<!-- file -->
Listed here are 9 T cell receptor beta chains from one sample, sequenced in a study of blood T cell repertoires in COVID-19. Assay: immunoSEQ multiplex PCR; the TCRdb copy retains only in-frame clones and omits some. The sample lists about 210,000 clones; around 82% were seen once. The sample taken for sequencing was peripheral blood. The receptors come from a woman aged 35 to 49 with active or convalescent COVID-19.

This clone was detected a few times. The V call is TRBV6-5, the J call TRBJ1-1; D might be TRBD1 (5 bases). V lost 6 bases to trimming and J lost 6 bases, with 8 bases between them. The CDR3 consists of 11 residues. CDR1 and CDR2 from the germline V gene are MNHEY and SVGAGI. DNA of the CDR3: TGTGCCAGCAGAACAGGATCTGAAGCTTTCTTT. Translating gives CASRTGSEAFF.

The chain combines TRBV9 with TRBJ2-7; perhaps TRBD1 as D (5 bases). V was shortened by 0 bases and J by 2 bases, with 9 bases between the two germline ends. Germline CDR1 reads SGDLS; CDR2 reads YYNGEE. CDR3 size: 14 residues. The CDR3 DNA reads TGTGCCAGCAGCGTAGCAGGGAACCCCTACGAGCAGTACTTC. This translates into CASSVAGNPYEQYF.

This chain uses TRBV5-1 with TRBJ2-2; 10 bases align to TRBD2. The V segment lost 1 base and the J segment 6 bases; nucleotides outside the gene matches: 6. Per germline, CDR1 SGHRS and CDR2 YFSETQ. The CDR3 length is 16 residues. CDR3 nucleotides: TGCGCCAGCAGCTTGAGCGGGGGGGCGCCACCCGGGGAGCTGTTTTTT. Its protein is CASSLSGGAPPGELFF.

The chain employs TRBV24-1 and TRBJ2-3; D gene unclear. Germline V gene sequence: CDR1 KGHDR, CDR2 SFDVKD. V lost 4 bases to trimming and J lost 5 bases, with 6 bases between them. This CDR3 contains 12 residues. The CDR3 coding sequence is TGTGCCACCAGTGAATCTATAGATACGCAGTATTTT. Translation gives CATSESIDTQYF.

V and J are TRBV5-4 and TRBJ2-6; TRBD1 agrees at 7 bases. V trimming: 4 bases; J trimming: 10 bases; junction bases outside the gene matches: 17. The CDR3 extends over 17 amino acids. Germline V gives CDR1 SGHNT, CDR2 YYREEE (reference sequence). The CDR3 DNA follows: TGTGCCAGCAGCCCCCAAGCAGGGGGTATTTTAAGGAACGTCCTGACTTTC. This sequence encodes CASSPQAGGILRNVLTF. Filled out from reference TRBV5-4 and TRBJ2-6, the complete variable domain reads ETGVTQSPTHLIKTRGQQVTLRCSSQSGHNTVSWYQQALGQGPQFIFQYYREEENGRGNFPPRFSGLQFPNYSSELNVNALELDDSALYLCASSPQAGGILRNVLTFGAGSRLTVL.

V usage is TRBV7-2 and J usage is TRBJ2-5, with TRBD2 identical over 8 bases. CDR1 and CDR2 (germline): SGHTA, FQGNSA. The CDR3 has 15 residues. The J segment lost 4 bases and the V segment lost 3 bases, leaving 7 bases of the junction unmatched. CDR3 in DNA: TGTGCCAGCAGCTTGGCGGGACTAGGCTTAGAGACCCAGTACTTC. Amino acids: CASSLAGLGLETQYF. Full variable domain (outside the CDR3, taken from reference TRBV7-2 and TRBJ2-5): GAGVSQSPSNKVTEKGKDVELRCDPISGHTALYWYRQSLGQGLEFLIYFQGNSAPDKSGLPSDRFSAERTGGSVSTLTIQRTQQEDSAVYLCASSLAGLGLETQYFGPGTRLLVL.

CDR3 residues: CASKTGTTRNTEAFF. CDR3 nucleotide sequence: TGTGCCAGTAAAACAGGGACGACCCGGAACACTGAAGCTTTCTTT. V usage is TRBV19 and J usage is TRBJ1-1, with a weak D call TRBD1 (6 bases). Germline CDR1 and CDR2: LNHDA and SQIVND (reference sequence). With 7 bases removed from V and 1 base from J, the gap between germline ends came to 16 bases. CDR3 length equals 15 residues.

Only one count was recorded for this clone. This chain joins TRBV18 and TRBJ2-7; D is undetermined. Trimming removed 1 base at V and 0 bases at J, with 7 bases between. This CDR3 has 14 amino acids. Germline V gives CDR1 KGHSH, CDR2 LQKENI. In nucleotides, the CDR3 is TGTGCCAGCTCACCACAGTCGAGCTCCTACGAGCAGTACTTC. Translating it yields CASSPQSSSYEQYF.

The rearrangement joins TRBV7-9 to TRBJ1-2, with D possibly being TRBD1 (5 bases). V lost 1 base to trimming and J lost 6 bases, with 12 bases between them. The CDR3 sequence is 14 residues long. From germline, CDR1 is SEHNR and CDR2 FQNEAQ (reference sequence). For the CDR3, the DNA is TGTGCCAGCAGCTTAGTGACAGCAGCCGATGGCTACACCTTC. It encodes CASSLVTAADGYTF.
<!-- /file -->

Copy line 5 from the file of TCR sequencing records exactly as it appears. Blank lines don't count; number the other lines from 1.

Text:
The chain employs TRBV24-1 and TRBJ2-3; D gene unclear. Germline V gene sequence: CDR1 KGHDR, CDR2 SFDVKD. V lost 4 bases to trimming and J lost 5 bases, with 6 bases between them. This CDR3 contains 12 residues. The CDR3 coding sequence is TGTGCCACCAGTGAATCTATAGATACGCAGTATTTT. Translation gives CATSESIDTQYF.